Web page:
David Tisdall is a Clinical teaching fellow in farm animal science at the University of Bristol and the clinical lead of Langford Farm Animal Practice. He has particular interests in the management and prevention of production diseases in dairy cattle and the responsible use of medicines in farm animals; namely, the use of medicines audits as an integrated part of active herd health management and practice level clinical governance. He has a research interest in the early detection and treatment of lameness and holds the RCVS certificate in cattle health and production.
Iain has been an organic producer since 1976 operating a 200+ per week box scheme using 90% own produce from 75 different crops on 17 acres of land at Hardwick Estate in south Oxfordshire. The farm was the first to attain the Organic Stockfree symbol in 2004, with no grazing animals and no animal inputs to any part of the farm for the past 20 years. Iain is well known within the organic movement having been active for over 30 years. He also works part time as an advisor for many horticultural farms nationally and internationally, various organic organisations delivering seminars and con-ducting farm walks. He carries out some voluntary work overseas as well as being the Chairman of Thames Organic Growers. He is considered to be a leading expert on stock-free organic horticulture, and low carbon local vegetable production systems. The farm is a working example of agroecology in action that has been developing over a long period of time and displays a high level of self-sufficiency whilst maintaining close links with the local community.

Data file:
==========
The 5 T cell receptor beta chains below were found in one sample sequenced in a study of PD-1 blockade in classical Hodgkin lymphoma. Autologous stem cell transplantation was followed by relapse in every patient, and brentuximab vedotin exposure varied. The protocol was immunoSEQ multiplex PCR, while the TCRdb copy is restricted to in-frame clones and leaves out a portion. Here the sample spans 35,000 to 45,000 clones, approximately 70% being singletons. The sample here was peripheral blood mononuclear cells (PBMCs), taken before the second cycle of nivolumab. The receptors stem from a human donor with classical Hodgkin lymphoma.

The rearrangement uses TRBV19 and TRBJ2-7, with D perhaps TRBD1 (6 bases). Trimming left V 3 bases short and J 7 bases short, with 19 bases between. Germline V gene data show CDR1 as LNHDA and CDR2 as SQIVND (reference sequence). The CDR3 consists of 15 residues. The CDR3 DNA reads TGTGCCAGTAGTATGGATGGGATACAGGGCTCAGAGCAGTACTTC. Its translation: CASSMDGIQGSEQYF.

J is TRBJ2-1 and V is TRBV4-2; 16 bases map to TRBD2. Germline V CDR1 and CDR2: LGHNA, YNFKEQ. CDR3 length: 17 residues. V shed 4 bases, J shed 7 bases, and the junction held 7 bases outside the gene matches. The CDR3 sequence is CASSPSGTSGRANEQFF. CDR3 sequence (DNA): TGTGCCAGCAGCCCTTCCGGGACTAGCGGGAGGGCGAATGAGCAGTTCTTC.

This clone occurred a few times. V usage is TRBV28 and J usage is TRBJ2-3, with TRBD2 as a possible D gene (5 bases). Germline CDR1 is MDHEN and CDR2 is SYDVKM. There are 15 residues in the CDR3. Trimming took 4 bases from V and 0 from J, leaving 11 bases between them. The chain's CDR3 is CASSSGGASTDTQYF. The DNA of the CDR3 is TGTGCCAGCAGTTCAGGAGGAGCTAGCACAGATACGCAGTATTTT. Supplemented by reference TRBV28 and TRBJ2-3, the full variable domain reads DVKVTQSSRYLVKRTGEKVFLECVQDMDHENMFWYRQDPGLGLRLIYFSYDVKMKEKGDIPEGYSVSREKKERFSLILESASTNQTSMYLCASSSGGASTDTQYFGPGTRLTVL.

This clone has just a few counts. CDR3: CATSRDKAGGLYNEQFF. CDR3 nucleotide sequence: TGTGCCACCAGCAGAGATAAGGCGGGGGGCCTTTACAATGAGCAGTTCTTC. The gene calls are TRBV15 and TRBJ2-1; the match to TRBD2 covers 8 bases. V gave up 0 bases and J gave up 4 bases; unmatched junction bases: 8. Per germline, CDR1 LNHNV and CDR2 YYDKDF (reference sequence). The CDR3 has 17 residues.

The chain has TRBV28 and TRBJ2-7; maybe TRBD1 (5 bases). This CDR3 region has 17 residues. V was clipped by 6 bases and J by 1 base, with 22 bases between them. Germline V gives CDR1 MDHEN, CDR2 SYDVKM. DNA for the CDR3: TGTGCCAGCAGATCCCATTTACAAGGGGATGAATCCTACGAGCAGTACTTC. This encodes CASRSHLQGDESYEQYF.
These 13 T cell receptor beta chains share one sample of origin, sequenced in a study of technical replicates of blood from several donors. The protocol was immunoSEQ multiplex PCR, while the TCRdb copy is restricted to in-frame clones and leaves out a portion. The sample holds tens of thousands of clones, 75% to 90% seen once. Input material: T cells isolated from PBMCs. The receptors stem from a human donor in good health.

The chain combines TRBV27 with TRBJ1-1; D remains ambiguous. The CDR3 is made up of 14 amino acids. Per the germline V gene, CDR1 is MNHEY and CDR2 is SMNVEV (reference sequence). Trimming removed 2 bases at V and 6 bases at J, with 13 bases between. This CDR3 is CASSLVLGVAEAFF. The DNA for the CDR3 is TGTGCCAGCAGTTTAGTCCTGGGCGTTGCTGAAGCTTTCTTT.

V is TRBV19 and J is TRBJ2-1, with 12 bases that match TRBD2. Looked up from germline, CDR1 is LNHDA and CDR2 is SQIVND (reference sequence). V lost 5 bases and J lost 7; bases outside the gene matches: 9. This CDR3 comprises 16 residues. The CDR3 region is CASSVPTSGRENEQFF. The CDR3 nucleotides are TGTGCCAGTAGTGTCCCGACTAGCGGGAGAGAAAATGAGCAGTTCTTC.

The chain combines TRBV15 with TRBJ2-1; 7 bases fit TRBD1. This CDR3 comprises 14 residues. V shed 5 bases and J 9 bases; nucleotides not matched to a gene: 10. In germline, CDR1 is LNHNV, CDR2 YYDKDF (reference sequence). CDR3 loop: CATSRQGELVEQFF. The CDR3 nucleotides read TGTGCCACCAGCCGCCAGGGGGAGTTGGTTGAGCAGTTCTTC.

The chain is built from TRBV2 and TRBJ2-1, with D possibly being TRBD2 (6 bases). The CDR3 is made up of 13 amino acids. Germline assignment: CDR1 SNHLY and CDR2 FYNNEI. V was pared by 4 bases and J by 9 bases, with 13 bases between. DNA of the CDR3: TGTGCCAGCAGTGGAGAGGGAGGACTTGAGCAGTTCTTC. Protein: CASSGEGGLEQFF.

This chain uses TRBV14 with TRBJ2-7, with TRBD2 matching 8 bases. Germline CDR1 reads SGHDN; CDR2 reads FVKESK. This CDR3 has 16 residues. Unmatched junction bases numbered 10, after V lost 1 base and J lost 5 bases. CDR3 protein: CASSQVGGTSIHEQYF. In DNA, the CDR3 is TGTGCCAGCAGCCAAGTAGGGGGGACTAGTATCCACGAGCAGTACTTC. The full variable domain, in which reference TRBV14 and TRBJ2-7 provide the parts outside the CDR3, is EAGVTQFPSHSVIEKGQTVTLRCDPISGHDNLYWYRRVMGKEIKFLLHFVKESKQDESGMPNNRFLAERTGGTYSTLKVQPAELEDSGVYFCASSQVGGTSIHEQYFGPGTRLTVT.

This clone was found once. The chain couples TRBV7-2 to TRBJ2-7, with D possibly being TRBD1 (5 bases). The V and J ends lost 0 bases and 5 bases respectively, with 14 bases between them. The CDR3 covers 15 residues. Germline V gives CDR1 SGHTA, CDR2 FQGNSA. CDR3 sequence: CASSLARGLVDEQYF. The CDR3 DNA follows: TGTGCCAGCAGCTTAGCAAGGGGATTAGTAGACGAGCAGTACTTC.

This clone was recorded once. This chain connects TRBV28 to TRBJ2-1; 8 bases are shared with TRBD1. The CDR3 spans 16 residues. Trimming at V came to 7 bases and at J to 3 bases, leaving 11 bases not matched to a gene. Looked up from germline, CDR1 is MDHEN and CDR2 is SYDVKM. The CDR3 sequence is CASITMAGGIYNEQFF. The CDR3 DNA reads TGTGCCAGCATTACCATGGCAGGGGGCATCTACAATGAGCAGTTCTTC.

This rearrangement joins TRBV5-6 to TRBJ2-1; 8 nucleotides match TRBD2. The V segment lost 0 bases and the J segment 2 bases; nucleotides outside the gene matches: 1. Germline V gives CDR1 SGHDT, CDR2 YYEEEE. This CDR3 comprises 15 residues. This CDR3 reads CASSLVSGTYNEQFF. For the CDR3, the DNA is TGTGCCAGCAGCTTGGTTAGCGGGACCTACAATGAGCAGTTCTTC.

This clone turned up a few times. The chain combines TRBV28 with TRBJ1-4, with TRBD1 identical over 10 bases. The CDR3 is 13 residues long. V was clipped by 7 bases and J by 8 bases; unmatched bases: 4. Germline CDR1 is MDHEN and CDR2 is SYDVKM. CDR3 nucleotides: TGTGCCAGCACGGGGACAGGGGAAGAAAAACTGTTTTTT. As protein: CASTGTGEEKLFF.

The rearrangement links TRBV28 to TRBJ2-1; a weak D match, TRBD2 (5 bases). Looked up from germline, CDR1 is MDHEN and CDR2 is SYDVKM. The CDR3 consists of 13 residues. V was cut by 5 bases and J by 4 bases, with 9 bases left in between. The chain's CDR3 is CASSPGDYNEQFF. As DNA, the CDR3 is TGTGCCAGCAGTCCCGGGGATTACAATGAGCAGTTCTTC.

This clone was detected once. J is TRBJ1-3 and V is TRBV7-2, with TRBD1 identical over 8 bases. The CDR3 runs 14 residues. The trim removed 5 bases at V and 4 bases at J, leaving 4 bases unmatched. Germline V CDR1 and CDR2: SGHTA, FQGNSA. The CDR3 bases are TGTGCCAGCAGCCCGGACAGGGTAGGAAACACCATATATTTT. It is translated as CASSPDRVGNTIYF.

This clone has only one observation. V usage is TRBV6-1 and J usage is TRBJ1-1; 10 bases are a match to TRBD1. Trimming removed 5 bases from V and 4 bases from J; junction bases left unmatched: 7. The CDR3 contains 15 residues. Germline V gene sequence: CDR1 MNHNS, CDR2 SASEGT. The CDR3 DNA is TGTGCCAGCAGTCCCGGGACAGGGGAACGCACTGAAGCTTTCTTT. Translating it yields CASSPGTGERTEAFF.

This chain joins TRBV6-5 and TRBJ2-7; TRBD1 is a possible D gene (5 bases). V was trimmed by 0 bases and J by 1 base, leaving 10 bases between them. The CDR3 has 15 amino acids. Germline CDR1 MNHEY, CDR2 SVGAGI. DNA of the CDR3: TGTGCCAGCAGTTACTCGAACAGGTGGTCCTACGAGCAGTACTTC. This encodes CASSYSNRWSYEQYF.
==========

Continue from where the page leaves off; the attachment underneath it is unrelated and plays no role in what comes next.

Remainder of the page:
Tom started to go organic in 1997 on the 90 acre family farm, the same year as he started to work in the nutrition business. Eight years ago Tom set up as independent consultant and became part of the Farm Consultancy Group five years ago. In 2009 Tom took on a 440 acre farm in his own right and converted it to organic production. Tom currently farms 560 acres of arable and grass land with 180 acres of permanent grass land and 360 acres in rotation. He has a 75 cow suckler herd with all animals finished off the farm on mainly grass diets and out wintered. There are 80 acres of complex herbal leys and the arable crops grown include wheat, barley, triticale and fodder beet. Tom also finishes 60 head per year of dairy beef on a pay as you grow type business.
Mike’s early career was in commercial horticulture, before moving in to Forestry. He has worked in both the private sector in commercial forestry, as well as the voluntary sector in the UK and in Kenya. For the last 17 years he has worked for the Woodland Trust, initially as Operations Director, and then Chief Executive. Following a break he is now a Senior Advisor in the Trust’s conservation team. He is also a Fellow at the Institute of Chartered Foresters, and holds a degree in Forestry and a Masters degree in Environmental policy. He was awarded the OBE in 2003 for services to forestry.
Andrew runs the farmer-controlled grain marketing business Organic Arable -the only dedicated organic grain business in the UK. As well as providing marketing services Organic Arable also provides technical support and market development for the organic sector. Andrew has been working for Organic Arable for 8 years and has held various roles within the organic sector providing primarily marketing but also technical advice.
Having joined Pearce Seeds 1986 Ken Tuffin took over the reins following the retirement of Mike Pearce. Since then Ken has been fundamental in developing the business from a grass seed supplier to a major seed and inputs supplier throughout the South West. A lot of this development has been based upon the fundamental knowledge the company derives from its extensive trials programme. Ken has now trying to take something of a backseat but is still actively involved in the Pearce Seeds and his farm.